For newborn and elder patients, it is often difficult to obtain enough T cells with good quality to generate patient-specific CAR-T cells. To make CAR-T therapy more accessible, it is highly desirable to develop an allogeneic adoptive transfer strategy, in which universal CAR-T cells derived from T cells from healthy donors can be applied to treat multiple patients. For this strategy to work, the αβ T-cell receptor (TCR) on allogeneic CAR-T cells needs to be eliminated to avoid graft-versus-host-disease (GVHD), and human leukocyte antigens class I (HLA-Is) on CAR-T cells need to be removed to minimize their immunogenicity.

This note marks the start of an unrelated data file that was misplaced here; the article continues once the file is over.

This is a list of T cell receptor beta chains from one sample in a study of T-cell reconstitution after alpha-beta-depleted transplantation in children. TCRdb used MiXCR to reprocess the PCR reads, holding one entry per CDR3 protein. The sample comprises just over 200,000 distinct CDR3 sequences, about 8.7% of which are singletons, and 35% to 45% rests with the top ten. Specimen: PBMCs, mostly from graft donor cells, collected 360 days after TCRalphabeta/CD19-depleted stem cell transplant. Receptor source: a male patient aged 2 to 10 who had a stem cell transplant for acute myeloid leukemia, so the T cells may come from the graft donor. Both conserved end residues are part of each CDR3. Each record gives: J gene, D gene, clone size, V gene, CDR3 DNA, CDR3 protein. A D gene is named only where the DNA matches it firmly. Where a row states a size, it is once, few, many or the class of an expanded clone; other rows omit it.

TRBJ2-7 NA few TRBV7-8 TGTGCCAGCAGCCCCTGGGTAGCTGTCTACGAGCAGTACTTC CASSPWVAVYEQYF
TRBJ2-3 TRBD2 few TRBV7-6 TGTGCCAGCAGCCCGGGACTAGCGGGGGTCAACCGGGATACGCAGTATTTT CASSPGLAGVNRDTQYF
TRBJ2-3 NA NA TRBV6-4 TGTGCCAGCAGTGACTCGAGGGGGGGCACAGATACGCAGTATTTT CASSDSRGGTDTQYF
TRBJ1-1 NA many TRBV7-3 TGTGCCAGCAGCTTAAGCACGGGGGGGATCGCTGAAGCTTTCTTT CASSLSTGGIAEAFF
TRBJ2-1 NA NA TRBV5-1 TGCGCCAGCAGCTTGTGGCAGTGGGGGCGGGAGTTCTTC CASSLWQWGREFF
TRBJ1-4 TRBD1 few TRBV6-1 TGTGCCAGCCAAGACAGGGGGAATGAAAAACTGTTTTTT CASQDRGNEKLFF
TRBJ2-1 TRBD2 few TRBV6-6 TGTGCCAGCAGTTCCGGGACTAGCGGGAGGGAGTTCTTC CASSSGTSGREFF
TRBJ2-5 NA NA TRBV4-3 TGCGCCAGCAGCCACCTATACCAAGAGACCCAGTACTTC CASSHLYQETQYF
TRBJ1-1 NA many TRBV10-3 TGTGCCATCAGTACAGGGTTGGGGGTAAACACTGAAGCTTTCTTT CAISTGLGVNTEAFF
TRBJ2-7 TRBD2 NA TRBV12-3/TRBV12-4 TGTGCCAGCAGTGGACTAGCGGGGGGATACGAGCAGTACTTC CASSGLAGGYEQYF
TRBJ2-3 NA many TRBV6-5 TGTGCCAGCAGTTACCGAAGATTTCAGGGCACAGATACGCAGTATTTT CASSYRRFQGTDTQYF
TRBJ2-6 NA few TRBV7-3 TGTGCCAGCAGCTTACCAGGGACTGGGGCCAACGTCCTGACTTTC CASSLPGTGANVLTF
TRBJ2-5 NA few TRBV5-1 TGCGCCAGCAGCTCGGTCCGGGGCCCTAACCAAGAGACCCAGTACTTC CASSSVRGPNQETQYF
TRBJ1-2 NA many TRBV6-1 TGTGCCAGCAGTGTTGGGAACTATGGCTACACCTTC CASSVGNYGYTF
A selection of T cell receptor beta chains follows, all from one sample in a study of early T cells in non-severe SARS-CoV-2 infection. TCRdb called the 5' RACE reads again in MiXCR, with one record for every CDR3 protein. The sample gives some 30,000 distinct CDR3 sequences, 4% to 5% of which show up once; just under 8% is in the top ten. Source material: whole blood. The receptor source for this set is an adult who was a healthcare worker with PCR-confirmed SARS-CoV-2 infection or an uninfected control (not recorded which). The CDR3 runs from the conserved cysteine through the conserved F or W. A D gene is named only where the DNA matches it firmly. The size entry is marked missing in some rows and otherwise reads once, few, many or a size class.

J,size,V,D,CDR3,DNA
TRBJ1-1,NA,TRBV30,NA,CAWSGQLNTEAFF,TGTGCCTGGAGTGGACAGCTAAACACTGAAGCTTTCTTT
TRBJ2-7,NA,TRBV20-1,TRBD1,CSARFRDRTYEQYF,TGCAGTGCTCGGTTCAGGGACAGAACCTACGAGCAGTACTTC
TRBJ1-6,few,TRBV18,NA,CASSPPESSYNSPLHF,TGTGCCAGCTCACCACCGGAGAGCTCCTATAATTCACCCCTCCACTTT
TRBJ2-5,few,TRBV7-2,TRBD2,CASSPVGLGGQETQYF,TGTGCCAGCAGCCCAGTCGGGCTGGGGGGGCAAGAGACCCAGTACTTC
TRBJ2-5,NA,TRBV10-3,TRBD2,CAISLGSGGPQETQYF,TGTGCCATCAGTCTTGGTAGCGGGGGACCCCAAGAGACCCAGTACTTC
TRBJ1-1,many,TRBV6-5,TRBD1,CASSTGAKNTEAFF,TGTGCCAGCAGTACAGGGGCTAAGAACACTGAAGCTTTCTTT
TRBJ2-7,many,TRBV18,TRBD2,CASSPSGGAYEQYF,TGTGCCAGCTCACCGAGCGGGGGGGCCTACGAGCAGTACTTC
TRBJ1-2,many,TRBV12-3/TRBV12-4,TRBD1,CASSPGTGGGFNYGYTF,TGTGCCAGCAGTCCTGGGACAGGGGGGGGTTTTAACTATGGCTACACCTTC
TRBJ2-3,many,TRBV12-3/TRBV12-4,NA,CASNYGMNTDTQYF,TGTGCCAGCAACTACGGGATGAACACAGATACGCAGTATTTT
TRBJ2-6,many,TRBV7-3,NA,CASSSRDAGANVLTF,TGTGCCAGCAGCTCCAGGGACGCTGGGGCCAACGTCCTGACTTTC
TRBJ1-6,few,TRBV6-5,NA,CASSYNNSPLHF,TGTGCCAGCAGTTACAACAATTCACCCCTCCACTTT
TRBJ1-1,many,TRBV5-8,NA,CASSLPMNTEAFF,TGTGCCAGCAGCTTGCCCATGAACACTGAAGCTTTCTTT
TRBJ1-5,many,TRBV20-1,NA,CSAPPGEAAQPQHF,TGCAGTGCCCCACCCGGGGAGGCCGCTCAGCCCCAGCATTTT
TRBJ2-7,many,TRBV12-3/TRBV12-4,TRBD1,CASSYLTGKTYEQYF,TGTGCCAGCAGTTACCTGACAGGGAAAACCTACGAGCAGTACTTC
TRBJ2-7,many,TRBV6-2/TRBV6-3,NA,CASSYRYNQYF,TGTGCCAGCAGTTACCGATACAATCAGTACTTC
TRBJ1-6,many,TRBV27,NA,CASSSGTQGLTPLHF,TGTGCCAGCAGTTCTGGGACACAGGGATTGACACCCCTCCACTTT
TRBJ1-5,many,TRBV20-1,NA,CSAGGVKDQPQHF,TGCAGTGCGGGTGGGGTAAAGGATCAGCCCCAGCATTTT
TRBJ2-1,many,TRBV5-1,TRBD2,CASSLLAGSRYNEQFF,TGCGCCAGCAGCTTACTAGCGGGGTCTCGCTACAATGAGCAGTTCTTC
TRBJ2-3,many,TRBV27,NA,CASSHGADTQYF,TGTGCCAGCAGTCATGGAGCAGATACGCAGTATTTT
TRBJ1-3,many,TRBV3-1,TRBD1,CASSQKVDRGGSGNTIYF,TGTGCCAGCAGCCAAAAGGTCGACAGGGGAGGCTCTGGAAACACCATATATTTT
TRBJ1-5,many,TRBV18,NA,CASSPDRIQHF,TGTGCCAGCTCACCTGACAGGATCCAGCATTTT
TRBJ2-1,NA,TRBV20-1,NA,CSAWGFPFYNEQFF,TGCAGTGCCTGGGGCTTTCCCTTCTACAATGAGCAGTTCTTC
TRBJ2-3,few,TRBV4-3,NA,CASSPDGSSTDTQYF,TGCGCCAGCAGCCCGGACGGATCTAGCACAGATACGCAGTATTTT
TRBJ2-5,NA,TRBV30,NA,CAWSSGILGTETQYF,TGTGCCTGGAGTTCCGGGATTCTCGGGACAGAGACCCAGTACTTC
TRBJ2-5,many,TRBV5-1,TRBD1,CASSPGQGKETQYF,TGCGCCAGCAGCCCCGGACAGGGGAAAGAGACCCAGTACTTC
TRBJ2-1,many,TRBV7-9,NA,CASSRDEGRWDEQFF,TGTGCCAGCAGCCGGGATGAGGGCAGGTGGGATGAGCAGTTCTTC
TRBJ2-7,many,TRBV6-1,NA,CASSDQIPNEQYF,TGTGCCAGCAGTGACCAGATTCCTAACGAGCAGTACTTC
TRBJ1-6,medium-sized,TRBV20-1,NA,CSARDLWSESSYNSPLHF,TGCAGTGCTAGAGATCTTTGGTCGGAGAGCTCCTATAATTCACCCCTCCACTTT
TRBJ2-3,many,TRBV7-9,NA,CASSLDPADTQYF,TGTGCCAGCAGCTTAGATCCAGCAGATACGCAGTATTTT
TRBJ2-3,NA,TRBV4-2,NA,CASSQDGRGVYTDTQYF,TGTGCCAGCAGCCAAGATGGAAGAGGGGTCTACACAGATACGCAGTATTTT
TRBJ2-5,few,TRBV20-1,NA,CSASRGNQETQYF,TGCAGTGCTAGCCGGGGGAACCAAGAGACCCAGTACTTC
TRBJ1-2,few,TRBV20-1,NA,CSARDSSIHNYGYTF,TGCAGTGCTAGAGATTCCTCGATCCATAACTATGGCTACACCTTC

Significant efforts have been made to use gene-editing technologies to develop next-generation adoptive T cell therapies. Indeed, the application of gene editing to immunotherapy can potentially allow for finer tuning of the immune response, permitting more specific activity, enhanced immune cell function, and the potential for “off-the-shelf” use.